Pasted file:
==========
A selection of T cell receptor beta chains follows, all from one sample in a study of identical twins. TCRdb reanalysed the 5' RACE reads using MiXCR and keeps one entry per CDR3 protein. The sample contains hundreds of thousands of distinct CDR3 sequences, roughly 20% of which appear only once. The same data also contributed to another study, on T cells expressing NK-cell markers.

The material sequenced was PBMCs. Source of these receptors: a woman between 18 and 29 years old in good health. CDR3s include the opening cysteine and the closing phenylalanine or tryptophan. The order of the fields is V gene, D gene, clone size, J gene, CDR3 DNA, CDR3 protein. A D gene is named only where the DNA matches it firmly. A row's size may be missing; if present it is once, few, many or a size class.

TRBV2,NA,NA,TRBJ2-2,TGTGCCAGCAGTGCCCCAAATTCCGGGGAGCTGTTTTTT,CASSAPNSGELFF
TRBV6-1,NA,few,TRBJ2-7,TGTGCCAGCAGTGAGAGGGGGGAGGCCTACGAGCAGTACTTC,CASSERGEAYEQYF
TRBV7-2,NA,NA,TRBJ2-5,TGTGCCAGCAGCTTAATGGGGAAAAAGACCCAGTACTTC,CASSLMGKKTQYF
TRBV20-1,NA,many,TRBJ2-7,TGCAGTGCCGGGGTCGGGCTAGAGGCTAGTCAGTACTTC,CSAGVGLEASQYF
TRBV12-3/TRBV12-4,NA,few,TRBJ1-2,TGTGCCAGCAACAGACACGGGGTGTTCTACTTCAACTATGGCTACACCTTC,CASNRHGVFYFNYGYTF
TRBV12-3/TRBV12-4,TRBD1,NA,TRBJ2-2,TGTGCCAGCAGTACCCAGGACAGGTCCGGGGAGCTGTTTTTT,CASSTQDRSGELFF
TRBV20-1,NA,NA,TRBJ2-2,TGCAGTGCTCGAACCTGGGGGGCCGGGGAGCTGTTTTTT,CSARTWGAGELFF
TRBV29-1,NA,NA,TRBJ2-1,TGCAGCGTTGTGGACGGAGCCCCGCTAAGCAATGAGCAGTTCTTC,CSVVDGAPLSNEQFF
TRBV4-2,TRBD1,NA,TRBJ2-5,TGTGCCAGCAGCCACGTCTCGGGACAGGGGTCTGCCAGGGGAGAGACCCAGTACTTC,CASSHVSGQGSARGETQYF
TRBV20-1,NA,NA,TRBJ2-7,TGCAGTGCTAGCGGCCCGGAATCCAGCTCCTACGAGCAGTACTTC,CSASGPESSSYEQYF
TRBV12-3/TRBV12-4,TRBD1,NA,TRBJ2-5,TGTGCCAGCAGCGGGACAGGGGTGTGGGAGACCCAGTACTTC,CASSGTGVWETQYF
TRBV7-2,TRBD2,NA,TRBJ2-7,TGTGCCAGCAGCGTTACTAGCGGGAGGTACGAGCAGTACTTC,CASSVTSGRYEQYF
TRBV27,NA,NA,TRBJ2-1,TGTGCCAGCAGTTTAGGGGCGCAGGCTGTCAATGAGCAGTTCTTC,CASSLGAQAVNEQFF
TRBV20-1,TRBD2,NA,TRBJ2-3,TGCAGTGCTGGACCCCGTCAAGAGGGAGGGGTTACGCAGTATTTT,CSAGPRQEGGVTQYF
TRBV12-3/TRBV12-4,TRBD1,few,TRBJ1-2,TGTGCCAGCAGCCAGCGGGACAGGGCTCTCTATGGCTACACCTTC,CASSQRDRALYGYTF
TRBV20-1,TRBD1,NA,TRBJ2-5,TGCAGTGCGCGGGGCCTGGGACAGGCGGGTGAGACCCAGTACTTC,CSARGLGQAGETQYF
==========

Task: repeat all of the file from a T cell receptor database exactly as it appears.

A selection of T cell receptor beta chains follows, all from one sample in a study of identical twins. TCRdb reanalysed the 5' RACE reads using MiXCR and keeps one entry per CDR3 protein. The sample contains hundreds of thousands of distinct CDR3 sequences, roughly 20% of which appear only once. The same data also contributed to another study, on T cells expressing NK-cell markers.

The material sequenced was PBMCs. Source of these receptors: a woman between 18 and 29 years old in good health. CDR3s include the opening cysteine and the closing phenylalanine or tryptophan. The order of the fields is V gene, D gene, clone size, J gene, CDR3 DNA, CDR3 protein. A D gene is named only where the DNA matches it firmly. A row's size may be missing; if present it is once, few, many or a size class.

TRBV2,NA,NA,TRBJ2-2,TGTGCCAGCAGTGCCCCAAATTCCGGGGAGCTGTTTTTT,CASSAPNSGELFF
TRBV6-1,NA,few,TRBJ2-7,TGTGCCAGCAGTGAGAGGGGGGAGGCCTACGAGCAGTACTTC,CASSERGEAYEQYF
TRBV7-2,NA,NA,TRBJ2-5,TGTGCCAGCAGCTTAATGGGGAAAAAGACCCAGTACTTC,CASSLMGKKTQYF
TRBV20-1,NA,many,TRBJ2-7,TGCAGTGCCGGGGTCGGGCTAGAGGCTAGTCAGTACTTC,CSAGVGLEASQYF
TRBV12-3/TRBV12-4,NA,few,TRBJ1-2,TGTGCCAGCAACAGACACGGGGTGTTCTACTTCAACTATGGCTACACCTTC,CASNRHGVFYFNYGYTF
TRBV12-3/TRBV12-4,TRBD1,NA,TRBJ2-2,TGTGCCAGCAGTACCCAGGACAGGTCCGGGGAGCTGTTTTTT,CASSTQDRSGELFF
TRBV20-1,NA,NA,TRBJ2-2,TGCAGTGCTCGAACCTGGGGGGCCGGGGAGCTGTTTTTT,CSARTWGAGELFF
TRBV29-1,NA,NA,TRBJ2-1,TGCAGCGTTGTGGACGGAGCCCCGCTAAGCAATGAGCAGTTCTTC,CSVVDGAPLSNEQFF
TRBV4-2,TRBD1,NA,TRBJ2-5,TGTGCCAGCAGCCACGTCTCGGGACAGGGGTCTGCCAGGGGAGAGACCCAGTACTTC,CASSHVSGQGSARGETQYF
TRBV20-1,NA,NA,TRBJ2-7,TGCAGTGCTAGCGGCCCGGAATCCAGCTCCTACGAGCAGTACTTC,CSASGPESSSYEQYF
TRBV12-3/TRBV12-4,TRBD1,NA,TRBJ2-5,TGTGCCAGCAGCGGGACAGGGGTGTGGGAGACCCAGTACTTC,CASSGTGVWETQYF
TRBV7-2,TRBD2,NA,TRBJ2-7,TGTGCCAGCAGCGTTACTAGCGGGAGGTACGAGCAGTACTTC,CASSVTSGRYEQYF
TRBV27,NA,NA,TRBJ2-1,TGTGCCAGCAGTTTAGGGGCGCAGGCTGTCAATGAGCAGTTCTTC,CASSLGAQAVNEQFF
TRBV20-1,TRBD2,NA,TRBJ2-3,TGCAGTGCTGGACCCCGTCAAGAGGGAGGGGTTACGCAGTATTTT,CSAGPRQEGGVTQYF
TRBV12-3/TRBV12-4,TRBD1,few,TRBJ1-2,TGTGCCAGCAGCCAGCGGGACAGGGCTCTCTATGGCTACACCTTC,CASSQRDRALYGYTF
TRBV20-1,TRBD1,NA,TRBJ2-5,TGCAGTGCGCGGGGCCTGGGACAGGCGGGTGAGACCCAGTACTTC,CSARGLGQAGETQYF